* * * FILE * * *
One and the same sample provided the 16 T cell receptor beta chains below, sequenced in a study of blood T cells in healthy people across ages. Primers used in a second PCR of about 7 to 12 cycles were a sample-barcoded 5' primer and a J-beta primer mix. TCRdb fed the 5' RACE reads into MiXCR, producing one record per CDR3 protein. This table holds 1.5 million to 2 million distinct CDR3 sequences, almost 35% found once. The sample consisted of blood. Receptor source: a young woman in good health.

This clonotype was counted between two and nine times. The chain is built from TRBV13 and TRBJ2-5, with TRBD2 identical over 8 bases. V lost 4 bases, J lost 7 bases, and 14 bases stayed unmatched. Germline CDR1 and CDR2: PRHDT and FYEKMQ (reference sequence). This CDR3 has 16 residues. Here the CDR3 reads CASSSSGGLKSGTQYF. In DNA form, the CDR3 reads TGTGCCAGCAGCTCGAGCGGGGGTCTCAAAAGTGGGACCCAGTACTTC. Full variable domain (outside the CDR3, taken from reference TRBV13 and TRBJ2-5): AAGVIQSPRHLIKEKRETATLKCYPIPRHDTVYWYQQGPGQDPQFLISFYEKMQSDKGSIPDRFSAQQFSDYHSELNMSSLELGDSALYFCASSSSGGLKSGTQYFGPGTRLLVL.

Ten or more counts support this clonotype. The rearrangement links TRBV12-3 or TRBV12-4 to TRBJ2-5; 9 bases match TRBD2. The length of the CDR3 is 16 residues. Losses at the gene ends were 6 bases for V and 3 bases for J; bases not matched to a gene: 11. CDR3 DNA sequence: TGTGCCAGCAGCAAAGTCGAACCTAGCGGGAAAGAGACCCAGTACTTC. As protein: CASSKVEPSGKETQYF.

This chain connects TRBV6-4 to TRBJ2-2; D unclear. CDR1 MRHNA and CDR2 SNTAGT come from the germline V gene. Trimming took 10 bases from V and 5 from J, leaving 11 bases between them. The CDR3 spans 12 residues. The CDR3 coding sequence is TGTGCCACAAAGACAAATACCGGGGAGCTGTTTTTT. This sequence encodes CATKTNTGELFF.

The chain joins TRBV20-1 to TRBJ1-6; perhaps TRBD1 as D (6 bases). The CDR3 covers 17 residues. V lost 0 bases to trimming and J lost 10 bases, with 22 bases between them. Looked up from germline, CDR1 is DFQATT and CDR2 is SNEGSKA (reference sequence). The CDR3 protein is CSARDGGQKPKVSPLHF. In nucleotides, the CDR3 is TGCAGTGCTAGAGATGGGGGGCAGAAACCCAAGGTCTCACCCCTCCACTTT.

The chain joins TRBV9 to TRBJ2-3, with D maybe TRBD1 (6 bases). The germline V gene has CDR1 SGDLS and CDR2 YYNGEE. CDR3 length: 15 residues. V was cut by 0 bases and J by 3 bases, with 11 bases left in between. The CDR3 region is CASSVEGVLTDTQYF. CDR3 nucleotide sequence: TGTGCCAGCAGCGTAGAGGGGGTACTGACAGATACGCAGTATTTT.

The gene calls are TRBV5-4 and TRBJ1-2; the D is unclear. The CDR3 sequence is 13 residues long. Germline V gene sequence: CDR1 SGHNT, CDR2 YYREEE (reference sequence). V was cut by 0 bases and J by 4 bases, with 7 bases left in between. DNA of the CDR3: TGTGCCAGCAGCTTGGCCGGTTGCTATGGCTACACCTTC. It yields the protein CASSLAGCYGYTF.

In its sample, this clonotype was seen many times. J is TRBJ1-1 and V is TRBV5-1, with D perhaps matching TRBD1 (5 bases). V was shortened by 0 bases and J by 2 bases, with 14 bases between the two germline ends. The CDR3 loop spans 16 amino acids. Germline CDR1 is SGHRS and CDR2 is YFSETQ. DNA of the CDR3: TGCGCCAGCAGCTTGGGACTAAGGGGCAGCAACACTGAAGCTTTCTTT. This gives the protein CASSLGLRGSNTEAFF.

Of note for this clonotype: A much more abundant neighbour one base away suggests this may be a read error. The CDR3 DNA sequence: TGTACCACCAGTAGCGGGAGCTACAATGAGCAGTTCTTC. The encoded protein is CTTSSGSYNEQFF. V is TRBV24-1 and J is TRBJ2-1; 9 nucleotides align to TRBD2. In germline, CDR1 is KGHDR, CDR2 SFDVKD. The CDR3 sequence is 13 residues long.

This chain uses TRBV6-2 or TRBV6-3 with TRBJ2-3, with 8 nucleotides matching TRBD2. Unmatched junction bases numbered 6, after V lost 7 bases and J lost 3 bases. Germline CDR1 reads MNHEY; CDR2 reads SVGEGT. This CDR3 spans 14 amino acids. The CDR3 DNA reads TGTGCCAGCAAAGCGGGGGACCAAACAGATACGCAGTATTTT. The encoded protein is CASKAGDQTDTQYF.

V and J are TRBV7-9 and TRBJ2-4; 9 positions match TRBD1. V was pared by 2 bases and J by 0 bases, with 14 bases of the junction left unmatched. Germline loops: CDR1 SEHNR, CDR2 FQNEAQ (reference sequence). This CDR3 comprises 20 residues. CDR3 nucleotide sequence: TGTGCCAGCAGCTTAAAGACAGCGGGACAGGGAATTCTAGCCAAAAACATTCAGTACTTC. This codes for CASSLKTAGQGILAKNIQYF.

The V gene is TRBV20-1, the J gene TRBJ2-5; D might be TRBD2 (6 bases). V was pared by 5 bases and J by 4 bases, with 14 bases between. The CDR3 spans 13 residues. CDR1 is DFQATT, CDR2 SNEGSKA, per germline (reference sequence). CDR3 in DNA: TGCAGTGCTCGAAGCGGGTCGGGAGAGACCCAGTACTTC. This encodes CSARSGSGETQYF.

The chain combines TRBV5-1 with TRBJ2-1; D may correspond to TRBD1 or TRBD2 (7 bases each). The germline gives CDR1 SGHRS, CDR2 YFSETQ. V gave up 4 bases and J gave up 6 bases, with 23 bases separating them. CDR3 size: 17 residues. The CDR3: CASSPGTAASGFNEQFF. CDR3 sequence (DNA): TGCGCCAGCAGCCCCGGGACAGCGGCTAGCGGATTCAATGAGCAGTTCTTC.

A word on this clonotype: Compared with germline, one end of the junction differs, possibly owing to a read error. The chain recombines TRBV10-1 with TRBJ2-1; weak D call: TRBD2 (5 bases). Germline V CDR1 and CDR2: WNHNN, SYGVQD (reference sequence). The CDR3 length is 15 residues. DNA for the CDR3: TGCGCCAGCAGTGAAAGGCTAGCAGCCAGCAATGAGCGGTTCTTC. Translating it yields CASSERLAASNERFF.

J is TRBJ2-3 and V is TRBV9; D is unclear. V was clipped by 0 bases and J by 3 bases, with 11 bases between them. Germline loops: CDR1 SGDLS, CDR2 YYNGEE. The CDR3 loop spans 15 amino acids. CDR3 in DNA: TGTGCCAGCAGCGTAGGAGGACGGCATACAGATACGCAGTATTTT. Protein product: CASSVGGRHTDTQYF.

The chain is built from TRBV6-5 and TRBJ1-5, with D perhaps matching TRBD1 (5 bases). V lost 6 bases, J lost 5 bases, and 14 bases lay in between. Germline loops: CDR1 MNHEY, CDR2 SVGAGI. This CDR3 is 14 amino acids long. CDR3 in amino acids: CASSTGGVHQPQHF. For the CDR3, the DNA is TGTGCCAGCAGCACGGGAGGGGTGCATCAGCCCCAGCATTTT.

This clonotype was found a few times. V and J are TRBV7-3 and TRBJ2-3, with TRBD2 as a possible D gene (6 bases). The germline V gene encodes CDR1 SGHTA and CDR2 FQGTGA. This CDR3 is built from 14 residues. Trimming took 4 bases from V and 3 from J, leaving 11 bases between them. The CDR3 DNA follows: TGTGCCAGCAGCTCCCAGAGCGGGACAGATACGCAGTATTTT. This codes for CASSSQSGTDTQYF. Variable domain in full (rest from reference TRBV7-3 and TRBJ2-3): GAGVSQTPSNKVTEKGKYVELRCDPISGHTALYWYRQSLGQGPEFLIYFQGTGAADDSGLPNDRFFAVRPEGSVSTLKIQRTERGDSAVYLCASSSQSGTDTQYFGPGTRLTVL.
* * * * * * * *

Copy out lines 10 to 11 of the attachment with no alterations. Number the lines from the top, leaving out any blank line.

This chain uses TRBV6-2 or TRBV6-3 with TRBJ2-3, with 8 nucleotides matching TRBD2. Unmatched junction bases numbered 6, after V lost 7 bases and J lost 3 bases. Germline CDR1 reads MNHEY; CDR2 reads SVGEGT. This CDR3 spans 14 amino acids. The CDR3 DNA reads TGTGCCAGCAAAGCGGGGGACCAAACAGATACGCAGTATTTT. The encoded protein is CASKAGDQTDTQYF.

V and J are TRBV7-9 and TRBJ2-4; 9 positions match TRBD1. V was pared by 2 bases and J by 0 bases, with 14 bases of the junction left unmatched. Germline loops: CDR1 SEHNR, CDR2 FQNEAQ (reference sequence). This CDR3 comprises 20 residues. CDR3 nucleotide sequence: TGTGCCAGCAGCTTAAAGACAGCGGGACAGGGAATTCTAGCCAAAAACATTCAGTACTTC. This codes for CASSLKTAGQGILAKNIQYF.